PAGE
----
Bittersweet Girl has a question about hiring someone to clean the house.

Add me to the people who’ve done this for years, with no guilt. Even when I was single and had only one cat. I like my surroundings clean and neat (OK, non-toxic and with a good possibility of finding any given object), and I have limited time and energy, and I have far better things to do than argue with Sir John about who should do what. So we paint the housecleaning pink and slap a Somebody Else’s Problem Field on it.

There’s still plenty to do: laundry, cat boxes, dishes, picking up. I used to have a cleaner who was willing to do laundry and dishes. For awhile we had a service who wasn’t. These things might be negotiable with the current person, but we’ve got used to doing them ourselves (and of all the housework tasks, laundry is the only one I like).

Guilt? Nah. Maybe because I did a lot of cleaning while I was in college (I had a friend who was an apartment manager: have you ever cleaned the oven of people who forfeited their cleaning deposit?), or because having help was one of my mother’s aspirations for me, but before I could afford it I looked forward to the day when I could, and once I started hiring the job done, I decided I’d rather live on rice and beans than go back to doing everything myself.

It’s a job. No shame in it. Do you suppose women feel that they ought to feel guilty about it, so in groups, they express guilt, even if they don’t feel it?

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4 thoughts on “Not guilty

  1. Thanks for picking up this thread. I'm obviously in the guilty camp — or thinking I might feel guilty — but it's helpful for me to see how others have thought through this issue. I certainly don't think that my discomfort is a predictor of how others should feel, or a condemnation of what others do! At any rate, I'll drop back by to see what responses you get.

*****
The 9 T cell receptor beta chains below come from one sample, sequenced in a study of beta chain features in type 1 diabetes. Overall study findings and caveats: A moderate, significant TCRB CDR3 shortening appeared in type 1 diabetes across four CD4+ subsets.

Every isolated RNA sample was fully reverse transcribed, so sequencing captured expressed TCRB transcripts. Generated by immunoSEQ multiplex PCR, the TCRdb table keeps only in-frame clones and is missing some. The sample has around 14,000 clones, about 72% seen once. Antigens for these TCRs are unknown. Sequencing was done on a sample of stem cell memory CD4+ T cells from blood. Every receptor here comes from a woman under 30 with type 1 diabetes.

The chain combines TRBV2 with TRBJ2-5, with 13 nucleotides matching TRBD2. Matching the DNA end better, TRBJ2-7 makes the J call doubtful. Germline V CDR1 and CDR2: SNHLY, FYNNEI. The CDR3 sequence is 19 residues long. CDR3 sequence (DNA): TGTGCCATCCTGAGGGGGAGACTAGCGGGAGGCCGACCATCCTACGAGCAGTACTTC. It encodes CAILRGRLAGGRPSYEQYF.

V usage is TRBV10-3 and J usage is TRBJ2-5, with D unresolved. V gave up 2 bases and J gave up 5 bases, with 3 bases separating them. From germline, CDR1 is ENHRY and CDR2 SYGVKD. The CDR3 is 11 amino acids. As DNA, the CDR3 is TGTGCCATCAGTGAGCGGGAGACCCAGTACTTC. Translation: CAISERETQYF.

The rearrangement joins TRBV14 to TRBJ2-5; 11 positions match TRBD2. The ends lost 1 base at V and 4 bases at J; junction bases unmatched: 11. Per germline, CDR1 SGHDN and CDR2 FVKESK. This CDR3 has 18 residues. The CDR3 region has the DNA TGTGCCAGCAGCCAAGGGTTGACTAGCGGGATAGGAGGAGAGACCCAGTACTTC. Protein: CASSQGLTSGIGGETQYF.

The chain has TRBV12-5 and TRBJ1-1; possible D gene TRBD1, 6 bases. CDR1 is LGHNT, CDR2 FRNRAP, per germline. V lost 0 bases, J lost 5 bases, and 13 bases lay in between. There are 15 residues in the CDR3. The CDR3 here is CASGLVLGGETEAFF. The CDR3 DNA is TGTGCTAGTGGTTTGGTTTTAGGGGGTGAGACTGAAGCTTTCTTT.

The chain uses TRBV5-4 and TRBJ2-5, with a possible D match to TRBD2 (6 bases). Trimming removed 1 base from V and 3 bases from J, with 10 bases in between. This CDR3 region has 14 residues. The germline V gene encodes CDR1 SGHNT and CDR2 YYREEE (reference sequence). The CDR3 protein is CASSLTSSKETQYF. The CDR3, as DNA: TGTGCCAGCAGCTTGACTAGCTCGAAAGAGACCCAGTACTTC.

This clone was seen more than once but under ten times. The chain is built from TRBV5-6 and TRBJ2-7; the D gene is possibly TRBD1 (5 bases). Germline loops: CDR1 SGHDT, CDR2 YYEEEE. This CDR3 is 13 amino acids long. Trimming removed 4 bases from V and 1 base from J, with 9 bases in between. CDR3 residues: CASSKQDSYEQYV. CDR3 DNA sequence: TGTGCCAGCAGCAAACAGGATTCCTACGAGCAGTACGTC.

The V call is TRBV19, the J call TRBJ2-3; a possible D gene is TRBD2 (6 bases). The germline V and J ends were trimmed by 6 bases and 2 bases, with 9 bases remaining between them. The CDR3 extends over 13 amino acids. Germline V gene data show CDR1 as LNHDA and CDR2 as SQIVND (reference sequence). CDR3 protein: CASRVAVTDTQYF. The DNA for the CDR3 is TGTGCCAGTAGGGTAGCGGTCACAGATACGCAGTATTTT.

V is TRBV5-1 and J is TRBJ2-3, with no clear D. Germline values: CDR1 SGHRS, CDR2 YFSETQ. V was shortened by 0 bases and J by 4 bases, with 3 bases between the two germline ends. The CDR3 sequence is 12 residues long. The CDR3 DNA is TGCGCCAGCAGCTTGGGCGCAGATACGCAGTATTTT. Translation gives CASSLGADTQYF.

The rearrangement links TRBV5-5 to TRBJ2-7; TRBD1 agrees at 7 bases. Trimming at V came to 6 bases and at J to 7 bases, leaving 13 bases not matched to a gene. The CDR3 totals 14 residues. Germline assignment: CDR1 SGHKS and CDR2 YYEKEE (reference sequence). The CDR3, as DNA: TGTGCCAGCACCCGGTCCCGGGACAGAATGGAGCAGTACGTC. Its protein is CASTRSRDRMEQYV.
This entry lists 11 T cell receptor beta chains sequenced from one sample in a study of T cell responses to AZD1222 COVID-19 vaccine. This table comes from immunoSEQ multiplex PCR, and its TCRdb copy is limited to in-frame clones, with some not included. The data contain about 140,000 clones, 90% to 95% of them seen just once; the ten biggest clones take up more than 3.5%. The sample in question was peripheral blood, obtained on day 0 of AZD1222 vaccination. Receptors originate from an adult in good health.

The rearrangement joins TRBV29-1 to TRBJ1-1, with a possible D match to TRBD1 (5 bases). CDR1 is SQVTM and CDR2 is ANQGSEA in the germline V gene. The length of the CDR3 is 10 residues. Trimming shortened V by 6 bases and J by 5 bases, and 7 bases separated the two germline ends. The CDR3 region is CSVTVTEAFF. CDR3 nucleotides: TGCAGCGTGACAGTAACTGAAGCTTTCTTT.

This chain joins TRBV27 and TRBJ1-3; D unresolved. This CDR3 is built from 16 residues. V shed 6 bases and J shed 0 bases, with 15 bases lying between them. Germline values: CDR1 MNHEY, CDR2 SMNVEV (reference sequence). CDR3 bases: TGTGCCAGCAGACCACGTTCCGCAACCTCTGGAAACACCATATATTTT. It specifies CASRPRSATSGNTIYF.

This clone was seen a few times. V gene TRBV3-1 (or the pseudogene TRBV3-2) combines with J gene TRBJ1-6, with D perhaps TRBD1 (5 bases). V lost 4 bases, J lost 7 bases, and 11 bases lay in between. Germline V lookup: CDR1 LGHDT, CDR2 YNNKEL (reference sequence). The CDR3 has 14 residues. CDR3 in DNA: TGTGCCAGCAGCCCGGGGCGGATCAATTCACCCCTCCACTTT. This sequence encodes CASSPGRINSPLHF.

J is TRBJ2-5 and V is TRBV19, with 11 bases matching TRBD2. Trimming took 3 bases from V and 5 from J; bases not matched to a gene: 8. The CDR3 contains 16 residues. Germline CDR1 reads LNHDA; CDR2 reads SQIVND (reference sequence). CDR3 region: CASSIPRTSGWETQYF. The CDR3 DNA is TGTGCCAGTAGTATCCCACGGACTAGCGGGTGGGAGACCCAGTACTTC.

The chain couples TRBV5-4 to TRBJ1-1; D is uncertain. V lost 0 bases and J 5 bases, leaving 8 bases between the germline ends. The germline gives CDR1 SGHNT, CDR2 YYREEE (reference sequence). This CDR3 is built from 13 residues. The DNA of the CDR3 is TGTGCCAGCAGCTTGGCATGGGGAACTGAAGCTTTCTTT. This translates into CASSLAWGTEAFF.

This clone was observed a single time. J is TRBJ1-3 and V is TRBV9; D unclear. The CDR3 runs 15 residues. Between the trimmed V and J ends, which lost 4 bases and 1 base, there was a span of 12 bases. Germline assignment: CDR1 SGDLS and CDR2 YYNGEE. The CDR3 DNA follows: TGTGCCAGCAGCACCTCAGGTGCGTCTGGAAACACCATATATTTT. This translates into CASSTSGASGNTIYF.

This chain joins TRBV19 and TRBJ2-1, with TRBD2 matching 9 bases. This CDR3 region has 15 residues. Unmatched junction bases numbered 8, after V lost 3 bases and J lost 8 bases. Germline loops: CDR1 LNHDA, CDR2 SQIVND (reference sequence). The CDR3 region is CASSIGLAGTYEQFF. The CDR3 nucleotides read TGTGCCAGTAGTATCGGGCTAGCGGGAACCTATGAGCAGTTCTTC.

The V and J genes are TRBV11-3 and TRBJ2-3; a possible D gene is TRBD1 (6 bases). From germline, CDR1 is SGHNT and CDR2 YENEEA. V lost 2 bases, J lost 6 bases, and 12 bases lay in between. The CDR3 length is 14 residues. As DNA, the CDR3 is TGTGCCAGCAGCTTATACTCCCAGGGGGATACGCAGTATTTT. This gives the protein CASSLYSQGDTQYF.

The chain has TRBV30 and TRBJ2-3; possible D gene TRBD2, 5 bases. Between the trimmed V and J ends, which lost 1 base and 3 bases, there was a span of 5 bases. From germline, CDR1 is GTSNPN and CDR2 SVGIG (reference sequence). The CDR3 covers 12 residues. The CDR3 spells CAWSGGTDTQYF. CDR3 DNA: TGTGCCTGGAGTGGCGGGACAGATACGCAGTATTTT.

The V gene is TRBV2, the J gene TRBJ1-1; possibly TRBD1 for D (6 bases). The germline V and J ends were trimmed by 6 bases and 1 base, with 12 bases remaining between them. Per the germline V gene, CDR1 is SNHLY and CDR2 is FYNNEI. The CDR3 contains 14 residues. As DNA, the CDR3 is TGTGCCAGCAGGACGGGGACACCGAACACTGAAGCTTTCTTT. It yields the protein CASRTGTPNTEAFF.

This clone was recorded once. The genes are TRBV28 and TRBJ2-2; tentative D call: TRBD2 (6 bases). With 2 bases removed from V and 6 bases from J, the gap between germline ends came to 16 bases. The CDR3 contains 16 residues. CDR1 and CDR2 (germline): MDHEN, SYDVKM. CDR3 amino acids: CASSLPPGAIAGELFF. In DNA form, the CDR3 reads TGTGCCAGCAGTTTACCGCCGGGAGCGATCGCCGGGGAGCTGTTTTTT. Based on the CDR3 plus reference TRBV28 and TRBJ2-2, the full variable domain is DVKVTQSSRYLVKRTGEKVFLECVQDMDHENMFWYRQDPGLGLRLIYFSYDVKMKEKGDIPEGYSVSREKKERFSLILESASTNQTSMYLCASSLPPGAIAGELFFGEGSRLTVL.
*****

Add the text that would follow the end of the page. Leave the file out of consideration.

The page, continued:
2. Count me as 'not guilty', too, as long as you're paying the person a fair rate and providing decent working conditions. You may be onto something with your last sentence, though. Thousands of years of conditioning can be hard to shake off. There is also the problem of undocumented workers/illegal immigrants being exploited, particularly in jobs like housecleaning where they are largely 'invisible'. Perhaps the guilt is to some extent an expression of solidarity and acknowledgment of that problem.

  3. Your post and Bittersweet Girl's make good points. I do have a question (because I haven't had anyone clean my house): if you do all the dirty jobs like cat box cleaning, laundry, etc., what does the cleaning person do?

  4. Undine: clean the bathroom and the kitchen, including all fixtures, the stovetop, and inside the microwave. Sweep, mop, and/or vacuum all floors. Dust other surfaces (I am allergic to dust, so I really like having someone else do this.) Empty wastebaskets. Some of them make beds; I don't care about this, but I don't mind if they do.

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